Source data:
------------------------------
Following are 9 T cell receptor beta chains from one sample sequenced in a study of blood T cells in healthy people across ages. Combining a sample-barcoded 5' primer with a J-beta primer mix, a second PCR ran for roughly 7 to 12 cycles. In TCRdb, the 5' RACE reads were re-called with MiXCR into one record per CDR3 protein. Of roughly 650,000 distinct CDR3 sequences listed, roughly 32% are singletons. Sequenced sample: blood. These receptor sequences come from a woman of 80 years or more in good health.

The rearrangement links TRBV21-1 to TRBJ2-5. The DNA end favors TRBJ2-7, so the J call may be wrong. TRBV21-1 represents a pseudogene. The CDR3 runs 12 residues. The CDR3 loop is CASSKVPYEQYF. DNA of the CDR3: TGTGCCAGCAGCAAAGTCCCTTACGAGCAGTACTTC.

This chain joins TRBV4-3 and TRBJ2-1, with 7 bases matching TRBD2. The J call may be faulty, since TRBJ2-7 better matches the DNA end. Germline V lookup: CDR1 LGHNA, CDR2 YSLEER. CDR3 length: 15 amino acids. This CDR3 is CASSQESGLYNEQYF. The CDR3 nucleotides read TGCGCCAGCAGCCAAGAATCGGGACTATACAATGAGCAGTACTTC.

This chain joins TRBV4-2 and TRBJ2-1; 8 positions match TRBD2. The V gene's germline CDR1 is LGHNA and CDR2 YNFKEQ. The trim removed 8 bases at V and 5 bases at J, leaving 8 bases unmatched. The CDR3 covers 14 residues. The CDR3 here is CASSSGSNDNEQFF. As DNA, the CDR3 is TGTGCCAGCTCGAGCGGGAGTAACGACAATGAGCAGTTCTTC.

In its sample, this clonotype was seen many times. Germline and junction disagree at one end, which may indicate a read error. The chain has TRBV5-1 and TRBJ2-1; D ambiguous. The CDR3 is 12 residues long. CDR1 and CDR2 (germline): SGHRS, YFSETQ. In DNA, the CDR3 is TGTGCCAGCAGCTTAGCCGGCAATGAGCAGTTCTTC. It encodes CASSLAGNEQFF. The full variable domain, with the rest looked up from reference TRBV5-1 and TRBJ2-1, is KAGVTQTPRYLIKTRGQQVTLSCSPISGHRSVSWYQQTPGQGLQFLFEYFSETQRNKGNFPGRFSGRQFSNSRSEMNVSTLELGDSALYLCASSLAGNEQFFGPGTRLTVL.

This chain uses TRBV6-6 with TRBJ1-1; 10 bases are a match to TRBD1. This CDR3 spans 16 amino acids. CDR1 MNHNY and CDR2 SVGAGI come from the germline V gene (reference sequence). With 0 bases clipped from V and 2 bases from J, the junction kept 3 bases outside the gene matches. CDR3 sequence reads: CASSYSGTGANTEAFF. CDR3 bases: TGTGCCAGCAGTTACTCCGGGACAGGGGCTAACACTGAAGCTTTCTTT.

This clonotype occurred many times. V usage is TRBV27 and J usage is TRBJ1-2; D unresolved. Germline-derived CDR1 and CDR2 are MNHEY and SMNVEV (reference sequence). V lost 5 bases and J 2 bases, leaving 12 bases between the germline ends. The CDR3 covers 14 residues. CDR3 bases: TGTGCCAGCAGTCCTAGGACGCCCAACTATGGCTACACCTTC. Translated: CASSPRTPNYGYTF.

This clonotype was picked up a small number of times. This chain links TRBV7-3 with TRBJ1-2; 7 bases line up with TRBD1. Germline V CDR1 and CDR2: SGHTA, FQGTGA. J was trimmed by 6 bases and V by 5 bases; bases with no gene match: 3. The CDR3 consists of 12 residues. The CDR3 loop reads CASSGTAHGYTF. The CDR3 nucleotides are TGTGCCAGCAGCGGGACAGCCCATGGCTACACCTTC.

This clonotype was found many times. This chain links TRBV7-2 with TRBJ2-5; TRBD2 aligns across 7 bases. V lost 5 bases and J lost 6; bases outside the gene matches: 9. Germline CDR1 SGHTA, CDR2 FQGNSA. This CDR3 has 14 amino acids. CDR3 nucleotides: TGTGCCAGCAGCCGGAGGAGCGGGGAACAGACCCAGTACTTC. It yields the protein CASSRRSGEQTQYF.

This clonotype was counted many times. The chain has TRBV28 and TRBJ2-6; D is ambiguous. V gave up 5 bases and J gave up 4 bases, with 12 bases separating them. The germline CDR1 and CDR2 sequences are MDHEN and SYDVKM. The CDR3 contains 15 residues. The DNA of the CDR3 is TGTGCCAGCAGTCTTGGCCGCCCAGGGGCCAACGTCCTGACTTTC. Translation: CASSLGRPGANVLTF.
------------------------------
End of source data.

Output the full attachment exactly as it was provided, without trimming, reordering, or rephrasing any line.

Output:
Following are 9 T cell receptor beta chains from one sample sequenced in a study of blood T cells in healthy people across ages. Combining a sample-barcoded 5' primer with a J-beta primer mix, a second PCR ran for roughly 7 to 12 cycles. In TCRdb, the 5' RACE reads were re-called with MiXCR into one record per CDR3 protein. Of roughly 650,000 distinct CDR3 sequences listed, roughly 32% are singletons. Sequenced sample: blood. These receptor sequences come from a woman of 80 years or more in good health.

The rearrangement links TRBV21-1 to TRBJ2-5. The DNA end favors TRBJ2-7, so the J call may be wrong. TRBV21-1 represents a pseudogene. The CDR3 runs 12 residues. The CDR3 loop is CASSKVPYEQYF. DNA of the CDR3: TGTGCCAGCAGCAAAGTCCCTTACGAGCAGTACTTC.

This chain joins TRBV4-3 and TRBJ2-1, with 7 bases matching TRBD2. The J call may be faulty, since TRBJ2-7 better matches the DNA end. Germline V lookup: CDR1 LGHNA, CDR2 YSLEER. CDR3 length: 15 amino acids. This CDR3 is CASSQESGLYNEQYF. The CDR3 nucleotides read TGCGCCAGCAGCCAAGAATCGGGACTATACAATGAGCAGTACTTC.

This chain joins TRBV4-2 and TRBJ2-1; 8 positions match TRBD2. The V gene's germline CDR1 is LGHNA and CDR2 YNFKEQ. The trim removed 8 bases at V and 5 bases at J, leaving 8 bases unmatched. The CDR3 covers 14 residues. The CDR3 here is CASSSGSNDNEQFF. As DNA, the CDR3 is TGTGCCAGCTCGAGCGGGAGTAACGACAATGAGCAGTTCTTC.

In its sample, this clonotype was seen many times. Germline and junction disagree at one end, which may indicate a read error. The chain has TRBV5-1 and TRBJ2-1; D ambiguous. The CDR3 is 12 residues long. CDR1 and CDR2 (germline): SGHRS, YFSETQ. In DNA, the CDR3 is TGTGCCAGCAGCTTAGCCGGCAATGAGCAGTTCTTC. It encodes CASSLAGNEQFF. The full variable domain, with the rest looked up from reference TRBV5-1 and TRBJ2-1, is KAGVTQTPRYLIKTRGQQVTLSCSPISGHRSVSWYQQTPGQGLQFLFEYFSETQRNKGNFPGRFSGRQFSNSRSEMNVSTLELGDSALYLCASSLAGNEQFFGPGTRLTVL.

This chain uses TRBV6-6 with TRBJ1-1; 10 bases are a match to TRBD1. This CDR3 spans 16 amino acids. CDR1 MNHNY and CDR2 SVGAGI come from the germline V gene (reference sequence). With 0 bases clipped from V and 2 bases from J, the junction kept 3 bases outside the gene matches. CDR3 sequence reads: CASSYSGTGANTEAFF. CDR3 bases: TGTGCCAGCAGTTACTCCGGGACAGGGGCTAACACTGAAGCTTTCTTT.

This clonotype occurred many times. V usage is TRBV27 and J usage is TRBJ1-2; D unresolved. Germline-derived CDR1 and CDR2 are MNHEY and SMNVEV (reference sequence). V lost 5 bases and J 2 bases, leaving 12 bases between the germline ends. The CDR3 covers 14 residues. CDR3 bases: TGTGCCAGCAGTCCTAGGACGCCCAACTATGGCTACACCTTC. Translated: CASSPRTPNYGYTF.

This clonotype was picked up a small number of times. This chain links TRBV7-3 with TRBJ1-2; 7 bases line up with TRBD1. Germline V CDR1 and CDR2: SGHTA, FQGTGA. J was trimmed by 6 bases and V by 5 bases; bases with no gene match: 3. The CDR3 consists of 12 residues. The CDR3 loop reads CASSGTAHGYTF. The CDR3 nucleotides are TGTGCCAGCAGCGGGACAGCCCATGGCTACACCTTC.

This clonotype was found many times. This chain links TRBV7-2 with TRBJ2-5; TRBD2 aligns across 7 bases. V lost 5 bases and J lost 6; bases outside the gene matches: 9. Germline CDR1 SGHTA, CDR2 FQGNSA. This CDR3 has 14 amino acids. CDR3 nucleotides: TGTGCCAGCAGCCGGAGGAGCGGGGAACAGACCCAGTACTTC. It yields the protein CASSRRSGEQTQYF.

This clonotype was counted many times. The chain has TRBV28 and TRBJ2-6; D is ambiguous. V gave up 5 bases and J gave up 4 bases, with 12 bases separating them. The germline CDR1 and CDR2 sequences are MDHEN and SYDVKM. The CDR3 contains 15 residues. The DNA of the CDR3 is TGTGCCAGCAGTCTTGGCCGCCCAGGGGCCAACGTCCTGACTTTC. Translation: CASSLGRPGANVLTF.